Chapter 10 uses Arjuna’s debate with Krishna to develop this idea of a comprehensive or inclusive realization-focused approach to justice. Arjuna the great warrior is about to fight a major battle. His cause is just, because his brother is legitimate heir to the throne, but their cousins the Kauravas have usurped the throne. Arjuna’s duty, conventionally understood, is to lead his side to victory, as his adviser Krishna argues. Yet Arjuna expresses doubts, because (a) a great many people will die, many of them guilty of nothing more than agreeing to support their friends and kin, and (b) Arjuna will himself have to kill members of his extended kin group, for some of whom he has real affection. Sen emphasizes three aspects of Arjuna’s thinking. First, he does not focus only on the suitability of his actions based on past events and existing rules or norms; he also considers what will actually happen to the world (p.212). However, second, Arjuna is not concerned only with what happens but also with what he himself does (pp.213-4). Third, in assessing what he himself does, the special relationships he has with specific others matter (pp.214). Arjuna’s mode of reasoning is thus a good example of the sophisticated, inclusive, “informationally rich” (pp.216-7) consequentialism Sen is advocating. Sen dislikes the label “consequentialist” (pp.217-8), but seems prepared to tolerate its use in a suitably general sense, as the notes on p.217 and p.210 suggest. The p.17 note accepts Pettit’s definition of consequentialism, so long as the “consequences” of a decision are taken to include “agencies, processes, [and] relations”. The p.210 note uses “consequentialism” as part of the definition of utilitarianism as welfarist, sum-ranking consequentialism. Sen claims that some of the “deontological dilemmas” (p.219) generally presented to discredit narrow consequentialist reasoning (the “colourful counterexamples” from p.217) do not arise for a realization-focused approach that takes a broad view of the consequences that follow from a decision. A broad view would include “the nature of the agencies involved, the processes used, and the relationships of people” (219).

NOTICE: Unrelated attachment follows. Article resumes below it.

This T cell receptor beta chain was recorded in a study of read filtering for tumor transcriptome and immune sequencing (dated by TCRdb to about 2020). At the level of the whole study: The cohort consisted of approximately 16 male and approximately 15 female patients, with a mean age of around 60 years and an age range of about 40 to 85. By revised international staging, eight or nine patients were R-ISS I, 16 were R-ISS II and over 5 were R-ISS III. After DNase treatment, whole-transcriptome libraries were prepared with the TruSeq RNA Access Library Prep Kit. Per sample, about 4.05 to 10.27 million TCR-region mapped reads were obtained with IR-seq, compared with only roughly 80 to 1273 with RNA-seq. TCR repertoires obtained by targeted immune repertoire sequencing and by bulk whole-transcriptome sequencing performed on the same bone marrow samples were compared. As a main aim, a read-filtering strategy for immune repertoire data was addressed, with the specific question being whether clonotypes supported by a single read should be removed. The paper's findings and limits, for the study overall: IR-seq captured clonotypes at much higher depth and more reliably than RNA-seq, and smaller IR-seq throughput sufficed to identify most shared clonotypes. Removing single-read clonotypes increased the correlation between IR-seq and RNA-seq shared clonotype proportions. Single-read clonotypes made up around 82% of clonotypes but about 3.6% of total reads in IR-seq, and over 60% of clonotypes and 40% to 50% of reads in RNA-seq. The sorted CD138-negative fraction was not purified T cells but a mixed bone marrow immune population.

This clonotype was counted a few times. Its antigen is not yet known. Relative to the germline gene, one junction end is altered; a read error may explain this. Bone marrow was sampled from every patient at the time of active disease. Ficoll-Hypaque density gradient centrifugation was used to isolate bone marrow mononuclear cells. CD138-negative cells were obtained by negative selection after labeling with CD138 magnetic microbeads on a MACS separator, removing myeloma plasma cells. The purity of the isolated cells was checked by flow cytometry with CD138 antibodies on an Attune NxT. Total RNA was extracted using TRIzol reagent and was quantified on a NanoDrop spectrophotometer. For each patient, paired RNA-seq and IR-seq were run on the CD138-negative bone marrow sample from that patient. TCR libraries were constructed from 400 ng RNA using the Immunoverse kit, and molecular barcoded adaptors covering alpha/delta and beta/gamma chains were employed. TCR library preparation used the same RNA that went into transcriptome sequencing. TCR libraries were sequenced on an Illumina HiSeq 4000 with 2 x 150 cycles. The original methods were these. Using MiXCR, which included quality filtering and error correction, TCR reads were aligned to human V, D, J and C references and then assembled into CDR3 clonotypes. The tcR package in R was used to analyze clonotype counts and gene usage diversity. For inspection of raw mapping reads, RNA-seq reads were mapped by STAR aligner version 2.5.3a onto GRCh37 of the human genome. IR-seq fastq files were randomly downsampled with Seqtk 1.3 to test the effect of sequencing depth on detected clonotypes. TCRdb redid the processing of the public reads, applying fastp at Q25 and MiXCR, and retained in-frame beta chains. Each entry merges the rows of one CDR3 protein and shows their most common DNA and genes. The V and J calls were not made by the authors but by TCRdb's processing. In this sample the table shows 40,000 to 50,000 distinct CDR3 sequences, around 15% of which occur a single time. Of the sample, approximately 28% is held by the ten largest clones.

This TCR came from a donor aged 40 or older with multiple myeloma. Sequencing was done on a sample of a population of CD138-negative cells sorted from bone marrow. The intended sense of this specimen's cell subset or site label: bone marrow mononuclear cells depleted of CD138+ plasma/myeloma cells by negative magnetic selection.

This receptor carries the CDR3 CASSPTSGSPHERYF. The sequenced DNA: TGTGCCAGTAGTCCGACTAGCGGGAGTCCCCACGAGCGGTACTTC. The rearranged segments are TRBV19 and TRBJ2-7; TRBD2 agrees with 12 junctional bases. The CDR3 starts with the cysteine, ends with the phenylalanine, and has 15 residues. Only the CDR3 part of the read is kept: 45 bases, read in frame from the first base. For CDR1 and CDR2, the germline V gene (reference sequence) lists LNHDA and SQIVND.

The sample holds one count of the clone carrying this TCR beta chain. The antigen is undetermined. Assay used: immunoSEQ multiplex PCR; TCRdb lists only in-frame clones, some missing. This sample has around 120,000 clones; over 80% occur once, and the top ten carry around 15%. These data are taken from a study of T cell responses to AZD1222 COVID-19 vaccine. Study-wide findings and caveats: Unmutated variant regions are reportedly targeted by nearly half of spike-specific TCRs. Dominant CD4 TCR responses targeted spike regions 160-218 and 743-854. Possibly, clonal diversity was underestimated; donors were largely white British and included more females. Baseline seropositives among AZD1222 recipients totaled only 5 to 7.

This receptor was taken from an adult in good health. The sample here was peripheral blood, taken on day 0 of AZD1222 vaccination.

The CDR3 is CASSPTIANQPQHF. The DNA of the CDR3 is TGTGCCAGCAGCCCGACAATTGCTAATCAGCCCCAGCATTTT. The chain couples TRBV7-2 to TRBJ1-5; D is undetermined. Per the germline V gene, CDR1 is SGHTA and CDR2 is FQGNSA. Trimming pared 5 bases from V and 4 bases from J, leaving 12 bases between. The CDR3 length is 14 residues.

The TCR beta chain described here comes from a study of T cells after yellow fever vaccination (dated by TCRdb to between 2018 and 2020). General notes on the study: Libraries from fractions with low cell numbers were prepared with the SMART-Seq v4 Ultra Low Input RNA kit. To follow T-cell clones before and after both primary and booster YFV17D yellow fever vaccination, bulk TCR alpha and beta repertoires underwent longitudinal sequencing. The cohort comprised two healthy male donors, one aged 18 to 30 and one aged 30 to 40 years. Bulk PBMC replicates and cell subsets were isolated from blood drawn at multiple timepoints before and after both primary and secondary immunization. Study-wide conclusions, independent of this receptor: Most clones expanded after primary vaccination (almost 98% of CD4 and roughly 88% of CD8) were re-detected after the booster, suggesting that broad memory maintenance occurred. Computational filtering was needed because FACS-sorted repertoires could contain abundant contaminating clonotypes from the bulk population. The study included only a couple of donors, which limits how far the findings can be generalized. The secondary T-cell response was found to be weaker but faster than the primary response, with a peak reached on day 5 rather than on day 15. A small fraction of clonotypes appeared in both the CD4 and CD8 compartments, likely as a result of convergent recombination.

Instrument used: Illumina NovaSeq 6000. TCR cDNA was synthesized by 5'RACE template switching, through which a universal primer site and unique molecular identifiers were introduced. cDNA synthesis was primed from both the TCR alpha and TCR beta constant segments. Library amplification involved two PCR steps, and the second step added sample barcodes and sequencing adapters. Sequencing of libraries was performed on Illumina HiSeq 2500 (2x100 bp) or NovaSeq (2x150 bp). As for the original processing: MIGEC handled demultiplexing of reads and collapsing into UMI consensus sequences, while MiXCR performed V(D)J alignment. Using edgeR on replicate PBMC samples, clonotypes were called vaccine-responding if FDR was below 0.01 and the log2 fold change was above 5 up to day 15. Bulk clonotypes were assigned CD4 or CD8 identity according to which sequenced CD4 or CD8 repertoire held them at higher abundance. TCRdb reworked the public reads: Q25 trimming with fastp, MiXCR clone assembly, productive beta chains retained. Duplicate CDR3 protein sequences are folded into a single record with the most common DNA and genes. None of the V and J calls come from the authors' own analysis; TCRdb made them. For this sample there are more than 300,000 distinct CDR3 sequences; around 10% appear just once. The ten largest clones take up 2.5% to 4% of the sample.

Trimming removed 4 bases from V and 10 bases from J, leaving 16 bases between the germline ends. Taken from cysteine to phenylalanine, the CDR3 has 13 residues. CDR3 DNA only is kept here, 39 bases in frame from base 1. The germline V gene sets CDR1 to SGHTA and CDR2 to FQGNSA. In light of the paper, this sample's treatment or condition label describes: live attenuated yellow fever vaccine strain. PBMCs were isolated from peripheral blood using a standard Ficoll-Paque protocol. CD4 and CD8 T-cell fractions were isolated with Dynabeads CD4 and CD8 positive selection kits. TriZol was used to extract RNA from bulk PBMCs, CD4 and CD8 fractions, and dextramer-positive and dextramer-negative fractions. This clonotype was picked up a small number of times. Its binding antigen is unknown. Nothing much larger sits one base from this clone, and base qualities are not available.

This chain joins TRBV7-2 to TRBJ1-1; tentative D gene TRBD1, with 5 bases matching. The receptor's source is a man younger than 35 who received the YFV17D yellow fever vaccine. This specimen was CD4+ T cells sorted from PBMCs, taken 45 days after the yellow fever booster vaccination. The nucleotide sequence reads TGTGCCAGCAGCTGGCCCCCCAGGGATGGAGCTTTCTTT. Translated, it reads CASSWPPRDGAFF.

I have one main concern about this chapter. It seems to me that Sen’s defense of sophisticated or inclusive consequentialism succeeds only by watering down the distinctiveness of the view. The claim that we should adopt a realization-focused approach to justice initially seems to be a significant thesis, since it appears to rule out some deontological views. Yet the defense of the realization-focused approach against deontological objections involves expanding the notion of a “consequence” so that deontological intuitions can be formulated in terms of consequence-based modes of reasoning (e.g. by assigning extra disvalue to my torturing someone that is not for you a similar disvalue). This move simply relocates the debate between consequentialists and deontologists. Instead of disagreeing about the form moral reasoning should take, the two sides disagree about the extent to which the function to be maximized must or may include agent-relative components. I’m not sure it illuminates the debate to cast it as a dispute about whether value functions should have this indexical aspect (or as a question about the exact weight to be assigned to the indexical aspect of value functions). I can see how standard deontological views can be rendered in this way, so as to be consistent with an account of rational action as choosing the option that maximizes the value of the expected consequences. The problem is that this broad definition of outcomes would make even the most rule-obsessed view count as a realization-focused theory. On this account, there would be no purely institutional or rule-focused approaches to justice, but simply realization-focused approaches that place heavier weights, on “agencies, processes [and] relations.” Presumably Sen wants to argue for an approach to justice that is realization-focused in the more specific sense of placing less weight on processes, etc., but this chapter does not provide an argument for such an approach. No doubt the rest of the book will speak to this question. What I suppose I would have liked to see in this chapter is an explanation of why it is preferable to understand the debate between deontology and consequentialism as a dispute about the weighting of the indexical elements of value functions, as opposed to a debate about the form moral reasoning should take.